Category Archives: Philadelphia

Pathetic Pink Dogwoods Anyone?

******If you have stumbled onto my site by googling “why won’t my dogwood bloom,” or something like that, welcome. My best guess, if you’re in the northeast or midatlantic, is TOO MUCH WATER. If that’s enough info, thanks for stopping by. If you want more of a story and some truly pathetic pictures, read on!*****

Four years ago, my husband, my realtor and I visited a house for sale outside of Philadelphia. You could barely see the house through the two huge trees in the small front yard. To get to the front door, we had to push our way through a hedge of overgrown yews and azaleas. (Don’t even get me started about what we saw when we managed to get into the house. Ever seen dalmation spotted shag carpet? Up the stairs? Not pretty). We bought the house.

I happily oversaw the yews being ripped out; I was a bit conflicted about the azaleas. But I could walk to my front door unimpeded. Both my realtor and contractor suggested that we cut down the trees in front and start our landscaping from scratch. A two story Japanese maple and a towering pink dogwood tree. I am seriously opposed to cutting down trees, especially two trees that had been on my wish list for years. My contractor preached doom and gloom regarding the dogwood. “Look at this bark. This tree’s got a fungus. It’s done for.” Hmmm….let me think. No thank you. The trees will stay.

So now, four years later, the garden is in, installed with the two lovely trees as key design elements. I have gloated every spring as my dogwood put on a fabulous show, loaded with blooms.

Those blooms were my assurance that I was right and my contractor was wrong, confirmation that mature trees do not mean sick trees. So imagine my horror this year when I realized that my beloved tree looked completely pathetic.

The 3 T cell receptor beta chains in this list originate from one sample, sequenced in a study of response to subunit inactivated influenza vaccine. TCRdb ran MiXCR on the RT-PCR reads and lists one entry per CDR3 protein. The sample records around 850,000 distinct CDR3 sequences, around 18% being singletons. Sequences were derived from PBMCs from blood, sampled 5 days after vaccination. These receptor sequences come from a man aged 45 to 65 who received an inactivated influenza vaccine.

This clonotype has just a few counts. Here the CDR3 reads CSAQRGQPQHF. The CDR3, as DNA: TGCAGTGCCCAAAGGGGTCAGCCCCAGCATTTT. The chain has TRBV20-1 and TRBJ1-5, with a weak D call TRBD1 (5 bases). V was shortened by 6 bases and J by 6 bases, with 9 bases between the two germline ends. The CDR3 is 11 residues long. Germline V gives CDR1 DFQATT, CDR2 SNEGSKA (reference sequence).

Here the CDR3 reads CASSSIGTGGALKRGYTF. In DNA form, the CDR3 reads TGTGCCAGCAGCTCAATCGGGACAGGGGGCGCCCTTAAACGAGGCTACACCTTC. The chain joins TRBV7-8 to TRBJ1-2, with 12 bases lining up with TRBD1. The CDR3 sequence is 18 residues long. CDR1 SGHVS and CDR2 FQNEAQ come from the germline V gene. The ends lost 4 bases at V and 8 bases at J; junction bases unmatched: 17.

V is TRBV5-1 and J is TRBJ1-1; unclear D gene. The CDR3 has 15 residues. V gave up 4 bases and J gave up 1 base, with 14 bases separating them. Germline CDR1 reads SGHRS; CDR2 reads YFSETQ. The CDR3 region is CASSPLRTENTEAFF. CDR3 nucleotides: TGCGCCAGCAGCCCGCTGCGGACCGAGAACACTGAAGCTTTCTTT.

Where blooms cascaded last year, I count eight blossoms. Where hundreds of pink flowers waved in the breeze, I see only baby leaves. Argh!!! Was he right? Is it sick? What will happen to my garden design if I have to take it down???

I was slightly reassured when I began driving around my neighborhood spying on the state of my neighbor’s pink dogwoods. Theirs aren’t so great either. True, there are some that look pretty good, but for the most part, the pink dogwoods of Philadelphia are underwhelming at best. None are fully covered. Most have some blooms to show, but lots more foliage. The white ones are great, but the pink ones, not so much. If it isn’t just my tree, what’s going on?

I have no definitive answers, but here’s a list of reasons dogwoods don’t bloom:

1. Too much nitrogen. Trees planted in fertilized lawns suck up too much nitrogen which causes great leaf growth but isn’t good for flowers. Two strikes. My tree is not in the yard. My yard is not fertilized.
2. Too much or too little sunlight. Dogwoods were made to grow on the edges of forests where they get dappled shade. They don’t like full sun or deep shade. Strike. My front yard is the perfect example of dappled shade, with a shady maple next door and a house that blocks the afternoon sun.

3. Improper Pruning.
Prune dogwoods in late winter and you lop off the baby buds. Thus, no blooms. Strike. I’ve never pruned mine except to cut out dead wood. I love the abstract, japanesish shape they have on their own.
4. Lack of water. Not enough H2O inhibits blooms. Strike, strike, strike. During the second half of 2009, we received 31” of rain when we usually get only 17”. This winter’s 70” of snow buried our normal tally of around 20”. Too much water, maybe. But please. Not lack of water. Not this year.
5. Cold Snaps and Temperature. If you get some really cold temps in the early spring, that can zap your buds.  We had a though winter, but despite all the snow, the temperature was never ridiculously low. And spring came at the beginning of March with great temperatures in the 60s and 70s, way above normal.